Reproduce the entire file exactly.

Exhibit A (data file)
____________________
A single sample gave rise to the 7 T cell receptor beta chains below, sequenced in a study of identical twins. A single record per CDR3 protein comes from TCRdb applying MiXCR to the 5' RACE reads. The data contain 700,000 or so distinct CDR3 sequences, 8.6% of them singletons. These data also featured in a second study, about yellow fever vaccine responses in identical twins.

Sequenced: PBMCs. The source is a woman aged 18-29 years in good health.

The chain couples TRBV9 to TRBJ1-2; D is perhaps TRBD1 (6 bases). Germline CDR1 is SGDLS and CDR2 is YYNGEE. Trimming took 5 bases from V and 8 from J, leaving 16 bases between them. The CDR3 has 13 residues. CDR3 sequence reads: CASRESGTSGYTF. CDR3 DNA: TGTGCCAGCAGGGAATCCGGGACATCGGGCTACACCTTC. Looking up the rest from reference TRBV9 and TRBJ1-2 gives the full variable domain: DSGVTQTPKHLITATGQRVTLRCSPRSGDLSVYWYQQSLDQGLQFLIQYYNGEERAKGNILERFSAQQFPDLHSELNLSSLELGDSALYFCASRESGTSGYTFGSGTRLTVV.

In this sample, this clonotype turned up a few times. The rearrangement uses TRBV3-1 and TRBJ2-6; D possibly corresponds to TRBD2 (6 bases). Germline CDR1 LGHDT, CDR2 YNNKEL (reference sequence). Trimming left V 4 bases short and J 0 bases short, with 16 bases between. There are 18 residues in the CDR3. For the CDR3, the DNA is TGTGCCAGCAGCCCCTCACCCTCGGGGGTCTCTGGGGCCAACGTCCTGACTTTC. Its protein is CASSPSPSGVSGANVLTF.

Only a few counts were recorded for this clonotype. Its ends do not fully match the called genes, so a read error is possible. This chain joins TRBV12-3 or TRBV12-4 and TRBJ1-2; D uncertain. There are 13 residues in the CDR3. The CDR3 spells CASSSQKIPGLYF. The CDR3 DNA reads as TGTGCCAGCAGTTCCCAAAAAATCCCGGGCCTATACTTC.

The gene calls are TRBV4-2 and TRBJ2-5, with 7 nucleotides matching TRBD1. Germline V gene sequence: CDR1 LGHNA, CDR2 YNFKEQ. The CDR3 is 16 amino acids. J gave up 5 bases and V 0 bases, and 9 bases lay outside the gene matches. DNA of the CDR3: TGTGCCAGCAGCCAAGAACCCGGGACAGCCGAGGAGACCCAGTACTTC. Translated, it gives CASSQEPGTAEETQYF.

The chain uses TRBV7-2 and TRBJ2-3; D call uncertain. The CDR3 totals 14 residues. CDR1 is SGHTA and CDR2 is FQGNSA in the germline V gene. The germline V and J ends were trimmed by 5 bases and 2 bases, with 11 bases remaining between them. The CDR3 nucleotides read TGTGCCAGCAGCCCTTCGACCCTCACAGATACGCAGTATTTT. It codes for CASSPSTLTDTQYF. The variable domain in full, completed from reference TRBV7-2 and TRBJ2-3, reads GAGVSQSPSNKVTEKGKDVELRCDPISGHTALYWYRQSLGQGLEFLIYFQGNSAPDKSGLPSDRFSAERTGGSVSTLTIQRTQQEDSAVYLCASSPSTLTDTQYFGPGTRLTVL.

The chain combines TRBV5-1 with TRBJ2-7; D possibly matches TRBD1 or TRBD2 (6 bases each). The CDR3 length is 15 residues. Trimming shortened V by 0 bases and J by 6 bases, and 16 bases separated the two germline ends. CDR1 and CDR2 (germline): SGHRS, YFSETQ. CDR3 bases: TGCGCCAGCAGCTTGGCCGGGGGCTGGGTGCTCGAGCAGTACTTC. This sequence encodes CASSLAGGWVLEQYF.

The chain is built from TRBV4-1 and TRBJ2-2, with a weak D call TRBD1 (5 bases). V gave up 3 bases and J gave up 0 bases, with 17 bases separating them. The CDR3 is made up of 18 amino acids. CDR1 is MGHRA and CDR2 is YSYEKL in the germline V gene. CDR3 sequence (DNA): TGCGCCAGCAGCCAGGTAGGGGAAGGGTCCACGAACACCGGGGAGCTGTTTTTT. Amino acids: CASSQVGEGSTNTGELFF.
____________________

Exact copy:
A single sample gave rise to the 7 T cell receptor beta chains below, sequenced in a study of identical twins. A single record per CDR3 protein comes from TCRdb applying MiXCR to the 5' RACE reads. The data contain 700,000 or so distinct CDR3 sequences, 8.6% of them singletons. These data also featured in a second study, about yellow fever vaccine responses in identical twins.

Sequenced: PBMCs. The source is a woman aged 18-29 years in good health.

The chain couples TRBV9 to TRBJ1-2; D is perhaps TRBD1 (6 bases). Germline CDR1 is SGDLS and CDR2 is YYNGEE. Trimming took 5 bases from V and 8 from J, leaving 16 bases between them. The CDR3 has 13 residues. CDR3 sequence reads: CASRESGTSGYTF. CDR3 DNA: TGTGCCAGCAGGGAATCCGGGACATCGGGCTACACCTTC. Looking up the rest from reference TRBV9 and TRBJ1-2 gives the full variable domain: DSGVTQTPKHLITATGQRVTLRCSPRSGDLSVYWYQQSLDQGLQFLIQYYNGEERAKGNILERFSAQQFPDLHSELNLSSLELGDSALYFCASRESGTSGYTFGSGTRLTVV.

In this sample, this clonotype turned up a few times. The rearrangement uses TRBV3-1 and TRBJ2-6; D possibly corresponds to TRBD2 (6 bases). Germline CDR1 LGHDT, CDR2 YNNKEL (reference sequence). Trimming left V 4 bases short and J 0 bases short, with 16 bases between. There are 18 residues in the CDR3. For the CDR3, the DNA is TGTGCCAGCAGCCCCTCACCCTCGGGGGTCTCTGGGGCCAACGTCCTGACTTTC. Its protein is CASSPSPSGVSGANVLTF.

Only a few counts were recorded for this clonotype. Its ends do not fully match the called genes, so a read error is possible. This chain joins TRBV12-3 or TRBV12-4 and TRBJ1-2; D uncertain. There are 13 residues in the CDR3. The CDR3 spells CASSSQKIPGLYF. The CDR3 DNA reads as TGTGCCAGCAGTTCCCAAAAAATCCCGGGCCTATACTTC.

The gene calls are TRBV4-2 and TRBJ2-5, with 7 nucleotides matching TRBD1. Germline V gene sequence: CDR1 LGHNA, CDR2 YNFKEQ. The CDR3 is 16 amino acids. J gave up 5 bases and V 0 bases, and 9 bases lay outside the gene matches. DNA of the CDR3: TGTGCCAGCAGCCAAGAACCCGGGACAGCCGAGGAGACCCAGTACTTC. Translated, it gives CASSQEPGTAEETQYF.

The chain uses TRBV7-2 and TRBJ2-3; D call uncertain. The CDR3 totals 14 residues. CDR1 is SGHTA and CDR2 is FQGNSA in the germline V gene. The germline V and J ends were trimmed by 5 bases and 2 bases, with 11 bases remaining between them. The CDR3 nucleotides read TGTGCCAGCAGCCCTTCGACCCTCACAGATACGCAGTATTTT. It codes for CASSPSTLTDTQYF. The variable domain in full, completed from reference TRBV7-2 and TRBJ2-3, reads GAGVSQSPSNKVTEKGKDVELRCDPISGHTALYWYRQSLGQGLEFLIYFQGNSAPDKSGLPSDRFSAERTGGSVSTLTIQRTQQEDSAVYLCASSPSTLTDTQYFGPGTRLTVL.

The chain combines TRBV5-1 with TRBJ2-7; D possibly matches TRBD1 or TRBD2 (6 bases each). The CDR3 length is 15 residues. Trimming shortened V by 0 bases and J by 6 bases, and 16 bases separated the two germline ends. CDR1 and CDR2 (germline): SGHRS, YFSETQ. CDR3 bases: TGCGCCAGCAGCTTGGCCGGGGGCTGGGTGCTCGAGCAGTACTTC. This sequence encodes CASSLAGGWVLEQYF.

The chain is built from TRBV4-1 and TRBJ2-2, with a weak D call TRBD1 (5 bases). V gave up 3 bases and J gave up 0 bases, with 17 bases separating them. The CDR3 is made up of 18 amino acids. CDR1 is MGHRA and CDR2 is YSYEKL in the germline V gene. CDR3 sequence (DNA): TGCGCCAGCAGCCAGGTAGGGGAAGGGTCCACGAACACCGGGGAGCTGTTTTTT. Amino acids: CASSQVGEGSTNTGELFF.